The Nintendo Switch makes use of what appears to be an off-the-shelf Nvidia Tegra X1 processor, matching that used by Nvidia in its 2017 Shield Android TV, a hardware teardown completed by Tech Insights has confirmed.

Whilst the performance of the part is pretty much nailed down by now, what's interesting about the revelation is that is goes against what an earlier blog post made by Nvidia seemed to indicate.

When Switch was formerly announced, but before we knew much about is internals, Nvidia wrote the following in a blog.

"Creating a device so fun required some serious engineering. The development encompassed 500 man-years of effort across every facet of creating a new gaming platform: algorithms, computer architecture, system design, system software, APIs, game engines and peripherals. They all had to be rethought and redesigned for Nintendo to deliver the best experience for gamers, whether they’re in the living room or on the move."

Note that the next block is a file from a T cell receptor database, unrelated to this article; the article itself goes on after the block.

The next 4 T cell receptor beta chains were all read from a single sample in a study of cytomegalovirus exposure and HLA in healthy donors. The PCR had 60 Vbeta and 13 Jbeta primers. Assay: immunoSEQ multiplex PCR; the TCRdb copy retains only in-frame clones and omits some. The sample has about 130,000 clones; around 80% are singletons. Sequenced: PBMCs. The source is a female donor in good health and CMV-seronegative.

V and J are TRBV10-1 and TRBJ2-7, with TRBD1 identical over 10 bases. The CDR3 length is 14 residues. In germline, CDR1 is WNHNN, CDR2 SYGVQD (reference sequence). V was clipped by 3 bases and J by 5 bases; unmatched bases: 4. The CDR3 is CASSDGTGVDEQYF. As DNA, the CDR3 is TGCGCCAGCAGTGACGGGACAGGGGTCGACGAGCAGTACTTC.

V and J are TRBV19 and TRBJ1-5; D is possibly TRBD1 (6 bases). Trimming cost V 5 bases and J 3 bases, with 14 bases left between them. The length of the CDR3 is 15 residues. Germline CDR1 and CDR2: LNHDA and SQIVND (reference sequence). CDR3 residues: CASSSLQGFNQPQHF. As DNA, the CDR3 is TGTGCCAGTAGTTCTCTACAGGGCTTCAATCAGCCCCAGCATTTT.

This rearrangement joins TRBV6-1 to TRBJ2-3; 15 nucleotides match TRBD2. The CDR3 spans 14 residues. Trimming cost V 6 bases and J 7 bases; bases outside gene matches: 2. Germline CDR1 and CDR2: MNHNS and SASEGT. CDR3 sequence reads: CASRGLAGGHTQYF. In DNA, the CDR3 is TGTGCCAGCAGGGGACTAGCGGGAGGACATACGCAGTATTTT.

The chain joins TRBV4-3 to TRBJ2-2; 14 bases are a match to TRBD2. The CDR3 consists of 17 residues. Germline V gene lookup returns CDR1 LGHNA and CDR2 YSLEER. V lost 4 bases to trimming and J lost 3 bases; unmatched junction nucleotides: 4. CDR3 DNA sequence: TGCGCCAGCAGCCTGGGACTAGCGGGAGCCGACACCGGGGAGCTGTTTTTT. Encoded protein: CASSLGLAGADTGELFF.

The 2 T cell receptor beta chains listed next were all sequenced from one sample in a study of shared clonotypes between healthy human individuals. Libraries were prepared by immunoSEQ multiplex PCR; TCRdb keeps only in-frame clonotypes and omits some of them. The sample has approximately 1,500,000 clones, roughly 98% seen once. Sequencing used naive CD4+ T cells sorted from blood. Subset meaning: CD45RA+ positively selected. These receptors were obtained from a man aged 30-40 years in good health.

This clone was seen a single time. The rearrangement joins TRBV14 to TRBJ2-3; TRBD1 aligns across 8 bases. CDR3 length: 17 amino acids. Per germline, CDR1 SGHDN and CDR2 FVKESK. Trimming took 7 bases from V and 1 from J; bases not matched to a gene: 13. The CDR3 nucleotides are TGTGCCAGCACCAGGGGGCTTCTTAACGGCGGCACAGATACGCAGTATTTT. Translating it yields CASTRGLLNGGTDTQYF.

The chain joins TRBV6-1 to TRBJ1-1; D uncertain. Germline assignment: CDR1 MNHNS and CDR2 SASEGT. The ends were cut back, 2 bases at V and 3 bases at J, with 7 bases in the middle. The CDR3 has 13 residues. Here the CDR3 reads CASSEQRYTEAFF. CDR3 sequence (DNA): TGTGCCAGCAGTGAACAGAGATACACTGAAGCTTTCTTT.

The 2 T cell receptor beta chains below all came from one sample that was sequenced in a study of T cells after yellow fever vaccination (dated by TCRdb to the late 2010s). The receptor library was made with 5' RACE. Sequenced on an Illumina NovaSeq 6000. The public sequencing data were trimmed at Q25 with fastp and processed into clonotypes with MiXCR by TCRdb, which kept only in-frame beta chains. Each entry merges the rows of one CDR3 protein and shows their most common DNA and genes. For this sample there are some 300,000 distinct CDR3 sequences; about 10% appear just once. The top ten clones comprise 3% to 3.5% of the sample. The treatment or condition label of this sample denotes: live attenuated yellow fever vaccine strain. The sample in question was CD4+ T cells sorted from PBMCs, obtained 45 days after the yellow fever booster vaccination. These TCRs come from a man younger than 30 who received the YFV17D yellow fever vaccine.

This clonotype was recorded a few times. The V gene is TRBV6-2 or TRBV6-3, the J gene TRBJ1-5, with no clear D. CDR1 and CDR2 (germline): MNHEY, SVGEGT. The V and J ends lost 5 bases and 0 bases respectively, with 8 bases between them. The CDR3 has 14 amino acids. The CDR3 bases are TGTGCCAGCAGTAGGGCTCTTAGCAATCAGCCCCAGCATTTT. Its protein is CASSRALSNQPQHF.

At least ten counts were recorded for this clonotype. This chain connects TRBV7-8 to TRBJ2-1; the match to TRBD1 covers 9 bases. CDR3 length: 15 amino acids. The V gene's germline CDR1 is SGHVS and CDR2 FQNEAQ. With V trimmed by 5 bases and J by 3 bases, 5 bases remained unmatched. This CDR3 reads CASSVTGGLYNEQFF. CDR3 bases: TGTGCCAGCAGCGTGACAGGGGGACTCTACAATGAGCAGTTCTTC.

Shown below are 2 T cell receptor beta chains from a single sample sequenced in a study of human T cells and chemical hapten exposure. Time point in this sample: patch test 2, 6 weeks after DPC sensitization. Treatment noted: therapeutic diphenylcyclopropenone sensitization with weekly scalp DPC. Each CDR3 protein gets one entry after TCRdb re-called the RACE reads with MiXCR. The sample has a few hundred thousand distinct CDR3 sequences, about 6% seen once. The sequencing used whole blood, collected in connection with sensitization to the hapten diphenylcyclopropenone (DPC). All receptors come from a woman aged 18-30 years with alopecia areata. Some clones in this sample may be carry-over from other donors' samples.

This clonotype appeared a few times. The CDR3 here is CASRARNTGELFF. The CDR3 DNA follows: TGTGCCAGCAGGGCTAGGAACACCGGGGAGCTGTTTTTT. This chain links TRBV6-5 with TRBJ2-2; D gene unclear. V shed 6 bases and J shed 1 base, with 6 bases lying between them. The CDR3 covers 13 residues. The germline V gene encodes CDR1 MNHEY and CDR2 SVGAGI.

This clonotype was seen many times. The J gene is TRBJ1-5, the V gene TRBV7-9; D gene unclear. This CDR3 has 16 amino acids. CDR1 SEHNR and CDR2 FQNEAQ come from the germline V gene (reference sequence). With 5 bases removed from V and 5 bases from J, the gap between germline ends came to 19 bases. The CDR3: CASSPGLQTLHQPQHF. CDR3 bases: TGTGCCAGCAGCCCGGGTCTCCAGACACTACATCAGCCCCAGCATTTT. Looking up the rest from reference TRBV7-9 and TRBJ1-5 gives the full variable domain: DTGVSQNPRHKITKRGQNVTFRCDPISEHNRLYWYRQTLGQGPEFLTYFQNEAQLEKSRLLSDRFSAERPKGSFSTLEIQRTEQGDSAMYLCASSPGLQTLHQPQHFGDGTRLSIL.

The blog also noted: "Nintendo Switch is powered by the performance of the custom Tegra processor."

Nvidia's real efforts appear not be be the customisation of the Tegra part, but working on custom software to get the most from the off-the-shelf component.

"The Nintendo Switch’s gaming experience is also supported by fully custom software, including a revamped physics engine, new libraries, advanced game tools and libraries. NVIDIA additionally created new gaming APIs to fully harness this performance. The newest API, NVN, was built specifically to bring lightweight, fast gaming to the masses," said Nvidia.

Nintendo Switch launched worldwide on March 3, and has sold well enough for Nintendo to double its production plans from eight million to 16 million over the first year, according to reports.

Source: Tech Insights